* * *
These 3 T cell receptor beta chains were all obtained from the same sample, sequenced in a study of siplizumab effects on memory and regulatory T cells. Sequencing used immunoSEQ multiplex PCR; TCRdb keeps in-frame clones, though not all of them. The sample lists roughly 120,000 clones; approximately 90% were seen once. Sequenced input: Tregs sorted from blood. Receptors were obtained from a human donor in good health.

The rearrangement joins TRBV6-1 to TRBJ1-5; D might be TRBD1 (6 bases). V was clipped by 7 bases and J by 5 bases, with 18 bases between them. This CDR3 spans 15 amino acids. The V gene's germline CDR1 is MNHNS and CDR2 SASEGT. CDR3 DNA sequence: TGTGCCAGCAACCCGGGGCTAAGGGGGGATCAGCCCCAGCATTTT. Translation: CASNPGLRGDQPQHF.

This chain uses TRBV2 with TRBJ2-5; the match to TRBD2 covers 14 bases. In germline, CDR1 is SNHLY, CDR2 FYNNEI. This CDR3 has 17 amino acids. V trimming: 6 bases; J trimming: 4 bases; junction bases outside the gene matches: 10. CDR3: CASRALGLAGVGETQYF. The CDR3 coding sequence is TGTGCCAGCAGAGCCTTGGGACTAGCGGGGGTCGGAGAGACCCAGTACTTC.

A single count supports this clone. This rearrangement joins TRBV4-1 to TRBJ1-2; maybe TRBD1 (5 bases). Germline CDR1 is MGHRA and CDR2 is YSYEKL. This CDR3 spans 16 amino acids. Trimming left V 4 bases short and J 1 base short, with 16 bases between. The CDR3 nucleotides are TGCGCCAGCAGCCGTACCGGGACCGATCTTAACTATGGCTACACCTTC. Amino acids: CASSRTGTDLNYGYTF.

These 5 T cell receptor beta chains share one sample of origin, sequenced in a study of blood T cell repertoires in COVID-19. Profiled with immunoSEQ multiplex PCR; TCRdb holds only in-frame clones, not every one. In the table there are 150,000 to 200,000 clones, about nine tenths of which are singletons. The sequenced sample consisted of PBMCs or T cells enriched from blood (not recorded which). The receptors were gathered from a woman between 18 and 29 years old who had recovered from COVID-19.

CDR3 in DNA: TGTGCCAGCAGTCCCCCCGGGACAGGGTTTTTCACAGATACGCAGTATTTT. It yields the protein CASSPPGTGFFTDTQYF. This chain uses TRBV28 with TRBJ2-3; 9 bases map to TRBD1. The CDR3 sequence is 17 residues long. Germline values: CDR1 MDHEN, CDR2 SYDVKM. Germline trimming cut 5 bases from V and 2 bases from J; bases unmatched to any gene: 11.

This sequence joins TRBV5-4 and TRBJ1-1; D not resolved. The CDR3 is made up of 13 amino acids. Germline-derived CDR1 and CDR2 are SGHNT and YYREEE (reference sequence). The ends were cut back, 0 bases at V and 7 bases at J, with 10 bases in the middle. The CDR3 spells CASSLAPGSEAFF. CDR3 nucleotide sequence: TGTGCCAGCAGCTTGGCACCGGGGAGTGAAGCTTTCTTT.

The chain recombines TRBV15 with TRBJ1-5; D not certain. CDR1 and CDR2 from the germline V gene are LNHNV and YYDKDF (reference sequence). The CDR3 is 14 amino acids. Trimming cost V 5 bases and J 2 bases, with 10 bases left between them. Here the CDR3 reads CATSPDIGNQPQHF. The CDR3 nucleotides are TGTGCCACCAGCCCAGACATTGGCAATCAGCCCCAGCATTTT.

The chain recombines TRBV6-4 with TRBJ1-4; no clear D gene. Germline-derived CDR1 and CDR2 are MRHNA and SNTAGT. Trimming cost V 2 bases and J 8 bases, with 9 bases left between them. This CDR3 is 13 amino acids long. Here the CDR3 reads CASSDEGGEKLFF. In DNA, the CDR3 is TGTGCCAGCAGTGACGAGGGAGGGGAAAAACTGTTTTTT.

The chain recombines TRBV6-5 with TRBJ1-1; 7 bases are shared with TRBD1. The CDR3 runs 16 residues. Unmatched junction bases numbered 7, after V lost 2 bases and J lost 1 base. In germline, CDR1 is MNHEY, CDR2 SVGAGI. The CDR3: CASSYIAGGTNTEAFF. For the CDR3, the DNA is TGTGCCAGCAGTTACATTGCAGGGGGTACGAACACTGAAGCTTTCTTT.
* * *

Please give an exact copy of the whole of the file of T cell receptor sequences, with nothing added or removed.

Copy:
These 3 T cell receptor beta chains were all obtained from the same sample, sequenced in a study of siplizumab effects on memory and regulatory T cells. Sequencing used immunoSEQ multiplex PCR; TCRdb keeps in-frame clones, though not all of them. The sample lists roughly 120,000 clones; approximately 90% were seen once. Sequenced input: Tregs sorted from blood. Receptors were obtained from a human donor in good health.

The rearrangement joins TRBV6-1 to TRBJ1-5; D might be TRBD1 (6 bases). V was clipped by 7 bases and J by 5 bases, with 18 bases between them. This CDR3 spans 15 amino acids. The V gene's germline CDR1 is MNHNS and CDR2 SASEGT. CDR3 DNA sequence: TGTGCCAGCAACCCGGGGCTAAGGGGGGATCAGCCCCAGCATTTT. Translation: CASNPGLRGDQPQHF.

This chain uses TRBV2 with TRBJ2-5; the match to TRBD2 covers 14 bases. In germline, CDR1 is SNHLY, CDR2 FYNNEI. This CDR3 has 17 amino acids. V trimming: 6 bases; J trimming: 4 bases; junction bases outside the gene matches: 10. CDR3: CASRALGLAGVGETQYF. The CDR3 coding sequence is TGTGCCAGCAGAGCCTTGGGACTAGCGGGGGTCGGAGAGACCCAGTACTTC.

A single count supports this clone. This rearrangement joins TRBV4-1 to TRBJ1-2; maybe TRBD1 (5 bases). Germline CDR1 is MGHRA and CDR2 is YSYEKL. This CDR3 spans 16 amino acids. Trimming left V 4 bases short and J 1 base short, with 16 bases between. The CDR3 nucleotides are TGCGCCAGCAGCCGTACCGGGACCGATCTTAACTATGGCTACACCTTC. Amino acids: CASSRTGTDLNYGYTF.

These 5 T cell receptor beta chains share one sample of origin, sequenced in a study of blood T cell repertoires in COVID-19. Profiled with immunoSEQ multiplex PCR; TCRdb holds only in-frame clones, not every one. In the table there are 150,000 to 200,000 clones, about nine tenths of which are singletons. The sequenced sample consisted of PBMCs or T cells enriched from blood (not recorded which). The receptors were gathered from a woman between 18 and 29 years old who had recovered from COVID-19.

CDR3 in DNA: TGTGCCAGCAGTCCCCCCGGGACAGGGTTTTTCACAGATACGCAGTATTTT. It yields the protein CASSPPGTGFFTDTQYF. This chain uses TRBV28 with TRBJ2-3; 9 bases map to TRBD1. The CDR3 sequence is 17 residues long. Germline values: CDR1 MDHEN, CDR2 SYDVKM. Germline trimming cut 5 bases from V and 2 bases from J; bases unmatched to any gene: 11.

This sequence joins TRBV5-4 and TRBJ1-1; D not resolved. The CDR3 is made up of 13 amino acids. Germline-derived CDR1 and CDR2 are SGHNT and YYREEE (reference sequence). The ends were cut back, 0 bases at V and 7 bases at J, with 10 bases in the middle. The CDR3 spells CASSLAPGSEAFF. CDR3 nucleotide sequence: TGTGCCAGCAGCTTGGCACCGGGGAGTGAAGCTTTCTTT.

The chain recombines TRBV15 with TRBJ1-5; D not certain. CDR1 and CDR2 from the germline V gene are LNHNV and YYDKDF (reference sequence). The CDR3 is 14 amino acids. Trimming cost V 5 bases and J 2 bases, with 10 bases left between them. Here the CDR3 reads CATSPDIGNQPQHF. The CDR3 nucleotides are TGTGCCACCAGCCCAGACATTGGCAATCAGCCCCAGCATTTT.

The chain recombines TRBV6-4 with TRBJ1-4; no clear D gene. Germline-derived CDR1 and CDR2 are MRHNA and SNTAGT. Trimming cost V 2 bases and J 8 bases, with 9 bases left between them. This CDR3 is 13 amino acids long. Here the CDR3 reads CASSDEGGEKLFF. In DNA, the CDR3 is TGTGCCAGCAGTGACGAGGGAGGGGAAAAACTGTTTTTT.

The chain recombines TRBV6-5 with TRBJ1-1; 7 bases are shared with TRBD1. The CDR3 runs 16 residues. Unmatched junction bases numbered 7, after V lost 2 bases and J lost 1 base. In germline, CDR1 is MNHEY, CDR2 SVGAGI. The CDR3: CASSYIAGGTNTEAFF. For the CDR3, the DNA is TGTGCCAGCAGTTACATTGCAGGGGGTACGAACACTGAAGCTTTCTTT.